As noted in the legislative findings of Article 490 New York Penal Law, terrorism legislation came about as the result of many different terrorist actions, including the “recent barbaric attack on the World Trade Center and the Pentagon underscore the compelling need for legislation that is specifically designed to combat the evils of terrorism. Indeed, the bombings of American embassies in Kenya and Tanzania in 1998, the federal building in Oklahoma City in 1995, Pan Am Flight number 103 in Lockerbie in 1988, the 1997 shooting atop the Empire State Building, the 1994 murder of Ari Habersham on the Brooklyn Bridge and the 1993 bombing of the World Trade Center.”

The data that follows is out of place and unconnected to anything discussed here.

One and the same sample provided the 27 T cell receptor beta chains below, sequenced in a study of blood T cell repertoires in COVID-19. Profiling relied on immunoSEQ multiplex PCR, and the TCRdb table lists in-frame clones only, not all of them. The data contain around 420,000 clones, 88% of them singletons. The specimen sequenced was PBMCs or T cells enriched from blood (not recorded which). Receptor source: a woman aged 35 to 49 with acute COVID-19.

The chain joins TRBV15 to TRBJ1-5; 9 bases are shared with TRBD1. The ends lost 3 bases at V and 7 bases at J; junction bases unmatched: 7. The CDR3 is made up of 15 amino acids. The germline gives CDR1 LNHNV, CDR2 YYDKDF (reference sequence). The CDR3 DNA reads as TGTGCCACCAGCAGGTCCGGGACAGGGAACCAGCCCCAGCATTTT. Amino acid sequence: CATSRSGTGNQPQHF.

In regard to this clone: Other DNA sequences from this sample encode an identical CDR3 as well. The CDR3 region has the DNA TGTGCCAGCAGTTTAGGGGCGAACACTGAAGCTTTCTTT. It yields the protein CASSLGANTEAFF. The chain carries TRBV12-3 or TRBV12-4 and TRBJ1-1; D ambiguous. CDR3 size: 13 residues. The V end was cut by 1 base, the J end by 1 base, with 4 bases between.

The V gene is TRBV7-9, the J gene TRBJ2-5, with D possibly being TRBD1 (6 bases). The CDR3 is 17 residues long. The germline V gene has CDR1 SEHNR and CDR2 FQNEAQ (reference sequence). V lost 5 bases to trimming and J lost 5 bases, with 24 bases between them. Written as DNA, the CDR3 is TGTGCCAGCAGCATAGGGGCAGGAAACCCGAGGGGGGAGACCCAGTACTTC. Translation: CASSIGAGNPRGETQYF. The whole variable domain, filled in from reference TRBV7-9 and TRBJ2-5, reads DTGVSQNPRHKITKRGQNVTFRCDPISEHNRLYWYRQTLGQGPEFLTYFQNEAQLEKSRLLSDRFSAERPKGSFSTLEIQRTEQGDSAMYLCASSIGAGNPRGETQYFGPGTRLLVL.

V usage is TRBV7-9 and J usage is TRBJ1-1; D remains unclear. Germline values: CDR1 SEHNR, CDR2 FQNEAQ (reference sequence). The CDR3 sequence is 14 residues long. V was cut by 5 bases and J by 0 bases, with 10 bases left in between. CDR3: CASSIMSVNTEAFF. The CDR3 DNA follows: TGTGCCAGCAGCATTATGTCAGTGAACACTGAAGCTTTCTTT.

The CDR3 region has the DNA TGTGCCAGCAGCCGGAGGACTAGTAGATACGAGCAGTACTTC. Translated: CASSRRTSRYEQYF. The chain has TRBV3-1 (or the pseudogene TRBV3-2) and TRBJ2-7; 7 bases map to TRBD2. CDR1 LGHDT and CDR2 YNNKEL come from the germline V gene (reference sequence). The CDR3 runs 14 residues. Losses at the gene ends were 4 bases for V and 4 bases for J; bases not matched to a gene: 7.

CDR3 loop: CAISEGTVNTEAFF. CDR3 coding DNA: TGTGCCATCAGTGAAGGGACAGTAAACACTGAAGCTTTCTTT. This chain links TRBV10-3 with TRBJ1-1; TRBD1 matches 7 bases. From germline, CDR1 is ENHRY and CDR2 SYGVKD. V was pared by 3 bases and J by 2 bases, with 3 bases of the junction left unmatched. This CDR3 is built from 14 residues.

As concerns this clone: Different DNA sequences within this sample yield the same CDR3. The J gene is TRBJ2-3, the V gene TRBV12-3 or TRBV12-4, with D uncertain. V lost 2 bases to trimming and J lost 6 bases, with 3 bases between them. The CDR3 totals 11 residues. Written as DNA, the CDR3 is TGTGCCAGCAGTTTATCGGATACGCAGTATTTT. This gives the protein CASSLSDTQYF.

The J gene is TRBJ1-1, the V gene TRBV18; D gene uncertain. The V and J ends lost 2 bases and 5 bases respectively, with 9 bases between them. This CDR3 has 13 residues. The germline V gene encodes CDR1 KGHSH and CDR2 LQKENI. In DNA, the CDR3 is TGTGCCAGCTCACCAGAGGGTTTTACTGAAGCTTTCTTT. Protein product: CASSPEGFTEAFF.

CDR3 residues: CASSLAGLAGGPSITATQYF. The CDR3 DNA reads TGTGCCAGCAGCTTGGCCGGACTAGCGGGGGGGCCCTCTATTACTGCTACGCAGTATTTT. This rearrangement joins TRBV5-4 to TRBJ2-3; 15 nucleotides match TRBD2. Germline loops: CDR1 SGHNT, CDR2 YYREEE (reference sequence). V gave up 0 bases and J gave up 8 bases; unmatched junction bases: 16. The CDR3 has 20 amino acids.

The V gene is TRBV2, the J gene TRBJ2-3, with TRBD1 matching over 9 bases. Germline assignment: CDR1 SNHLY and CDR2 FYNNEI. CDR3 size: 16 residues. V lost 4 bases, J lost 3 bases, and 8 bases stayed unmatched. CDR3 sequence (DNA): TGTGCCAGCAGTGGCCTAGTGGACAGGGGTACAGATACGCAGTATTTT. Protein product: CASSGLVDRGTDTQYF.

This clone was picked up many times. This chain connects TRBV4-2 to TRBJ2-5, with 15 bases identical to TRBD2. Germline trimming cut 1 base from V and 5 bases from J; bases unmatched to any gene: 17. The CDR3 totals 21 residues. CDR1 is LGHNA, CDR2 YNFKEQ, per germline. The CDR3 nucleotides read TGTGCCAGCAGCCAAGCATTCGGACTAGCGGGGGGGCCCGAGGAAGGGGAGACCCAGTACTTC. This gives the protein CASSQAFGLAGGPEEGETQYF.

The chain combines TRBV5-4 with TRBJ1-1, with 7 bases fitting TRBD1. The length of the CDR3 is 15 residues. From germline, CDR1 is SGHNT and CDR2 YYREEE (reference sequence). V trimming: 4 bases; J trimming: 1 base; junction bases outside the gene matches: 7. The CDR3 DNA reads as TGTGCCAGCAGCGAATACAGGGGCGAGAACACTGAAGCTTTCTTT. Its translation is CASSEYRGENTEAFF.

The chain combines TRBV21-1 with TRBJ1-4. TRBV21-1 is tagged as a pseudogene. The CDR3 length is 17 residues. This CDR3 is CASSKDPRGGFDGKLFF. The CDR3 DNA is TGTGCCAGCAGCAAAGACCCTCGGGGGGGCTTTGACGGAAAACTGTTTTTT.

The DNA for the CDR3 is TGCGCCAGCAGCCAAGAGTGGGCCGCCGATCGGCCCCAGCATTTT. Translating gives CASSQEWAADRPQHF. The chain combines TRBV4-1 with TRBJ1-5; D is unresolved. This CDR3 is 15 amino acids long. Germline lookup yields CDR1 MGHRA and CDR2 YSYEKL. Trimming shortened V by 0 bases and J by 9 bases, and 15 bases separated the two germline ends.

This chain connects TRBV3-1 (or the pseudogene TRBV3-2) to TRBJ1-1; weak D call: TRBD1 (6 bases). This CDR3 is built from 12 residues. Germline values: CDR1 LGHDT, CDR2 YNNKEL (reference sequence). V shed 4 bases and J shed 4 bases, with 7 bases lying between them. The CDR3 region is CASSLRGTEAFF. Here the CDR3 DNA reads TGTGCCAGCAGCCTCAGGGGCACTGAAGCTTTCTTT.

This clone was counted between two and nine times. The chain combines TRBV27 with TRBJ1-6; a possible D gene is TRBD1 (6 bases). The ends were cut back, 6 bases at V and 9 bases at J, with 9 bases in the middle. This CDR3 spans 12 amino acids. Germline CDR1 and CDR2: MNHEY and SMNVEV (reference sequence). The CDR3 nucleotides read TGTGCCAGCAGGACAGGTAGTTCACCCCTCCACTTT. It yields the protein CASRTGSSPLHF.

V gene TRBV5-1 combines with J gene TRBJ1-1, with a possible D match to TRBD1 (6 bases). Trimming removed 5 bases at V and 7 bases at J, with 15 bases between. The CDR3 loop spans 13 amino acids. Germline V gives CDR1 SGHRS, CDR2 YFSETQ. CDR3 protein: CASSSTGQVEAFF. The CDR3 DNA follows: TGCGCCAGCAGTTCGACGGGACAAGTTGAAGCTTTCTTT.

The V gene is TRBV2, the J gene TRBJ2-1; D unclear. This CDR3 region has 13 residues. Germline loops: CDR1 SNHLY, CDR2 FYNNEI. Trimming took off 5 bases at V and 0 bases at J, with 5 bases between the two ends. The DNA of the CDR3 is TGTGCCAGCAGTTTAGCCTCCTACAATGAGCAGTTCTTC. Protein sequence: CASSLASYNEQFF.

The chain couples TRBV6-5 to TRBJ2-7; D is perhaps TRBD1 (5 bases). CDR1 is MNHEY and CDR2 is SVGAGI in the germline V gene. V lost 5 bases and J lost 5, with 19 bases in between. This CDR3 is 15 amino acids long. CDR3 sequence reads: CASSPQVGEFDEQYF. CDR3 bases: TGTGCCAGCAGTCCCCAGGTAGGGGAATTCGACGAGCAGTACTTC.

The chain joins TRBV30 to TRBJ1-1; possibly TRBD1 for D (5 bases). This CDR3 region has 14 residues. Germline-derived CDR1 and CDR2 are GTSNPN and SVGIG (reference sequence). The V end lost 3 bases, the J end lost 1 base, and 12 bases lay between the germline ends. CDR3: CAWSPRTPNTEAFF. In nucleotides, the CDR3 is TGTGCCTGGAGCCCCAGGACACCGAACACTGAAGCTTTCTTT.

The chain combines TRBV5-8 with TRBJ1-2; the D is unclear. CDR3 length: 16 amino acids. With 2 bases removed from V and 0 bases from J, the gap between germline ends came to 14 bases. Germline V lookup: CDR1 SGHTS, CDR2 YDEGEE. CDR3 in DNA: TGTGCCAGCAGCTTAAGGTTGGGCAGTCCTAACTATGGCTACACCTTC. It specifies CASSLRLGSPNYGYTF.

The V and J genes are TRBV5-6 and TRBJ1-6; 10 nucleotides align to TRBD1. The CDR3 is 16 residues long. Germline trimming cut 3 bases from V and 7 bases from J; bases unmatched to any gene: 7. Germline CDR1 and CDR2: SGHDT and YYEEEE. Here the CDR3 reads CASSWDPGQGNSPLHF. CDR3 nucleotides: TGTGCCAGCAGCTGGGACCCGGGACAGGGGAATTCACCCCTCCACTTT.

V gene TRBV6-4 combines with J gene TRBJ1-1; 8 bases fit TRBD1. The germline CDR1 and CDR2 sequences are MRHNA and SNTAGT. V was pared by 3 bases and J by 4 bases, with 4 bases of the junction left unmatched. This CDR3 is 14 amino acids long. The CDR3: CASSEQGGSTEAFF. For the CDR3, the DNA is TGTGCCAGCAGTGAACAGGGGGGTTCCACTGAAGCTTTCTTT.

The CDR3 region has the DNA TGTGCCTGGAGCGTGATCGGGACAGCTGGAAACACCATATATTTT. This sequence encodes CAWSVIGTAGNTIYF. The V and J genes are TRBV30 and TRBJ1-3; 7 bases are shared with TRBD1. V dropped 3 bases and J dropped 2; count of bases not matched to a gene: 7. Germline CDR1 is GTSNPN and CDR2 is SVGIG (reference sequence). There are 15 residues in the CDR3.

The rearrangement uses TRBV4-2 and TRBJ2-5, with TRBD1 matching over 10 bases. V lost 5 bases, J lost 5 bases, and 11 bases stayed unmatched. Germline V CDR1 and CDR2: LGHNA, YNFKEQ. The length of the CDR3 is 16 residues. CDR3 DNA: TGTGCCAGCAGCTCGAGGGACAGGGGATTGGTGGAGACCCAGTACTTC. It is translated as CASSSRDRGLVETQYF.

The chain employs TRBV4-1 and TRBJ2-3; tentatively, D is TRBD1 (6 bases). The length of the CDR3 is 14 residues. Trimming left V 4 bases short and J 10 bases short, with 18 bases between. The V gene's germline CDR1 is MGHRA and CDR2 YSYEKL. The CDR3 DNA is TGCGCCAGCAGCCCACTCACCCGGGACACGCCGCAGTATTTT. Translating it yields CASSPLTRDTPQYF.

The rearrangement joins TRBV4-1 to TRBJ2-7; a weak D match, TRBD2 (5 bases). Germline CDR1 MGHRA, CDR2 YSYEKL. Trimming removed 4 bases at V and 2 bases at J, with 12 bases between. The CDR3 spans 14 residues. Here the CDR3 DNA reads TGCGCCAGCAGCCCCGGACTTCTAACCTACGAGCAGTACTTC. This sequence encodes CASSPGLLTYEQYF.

All acts related to terrorism are classified as felonies with many being class A-I felonies. Both criminal use of a chemical weapon or biological weapon in the first degree and criminal possession of a chemical weapon or biological weapon in the first degree are class A-I felonies.
Soliciting or providing support for an act of terrorism in the second degree is classified as a class D felony, while doing so in the first degree is a class C felony. Thus, any type of aid regarding the planning or committing of a terrorist act is unlawful. Making a threat of terrorism, which is a class D felony, is also an extremely serious offense. Hindering prosecution of terrorists in the second degree, which occurs when someone gives criminal assistance to a person who has engaged in a terrorist act, is a class C felony. When this unlawful act is in the first degree it is a class B felony.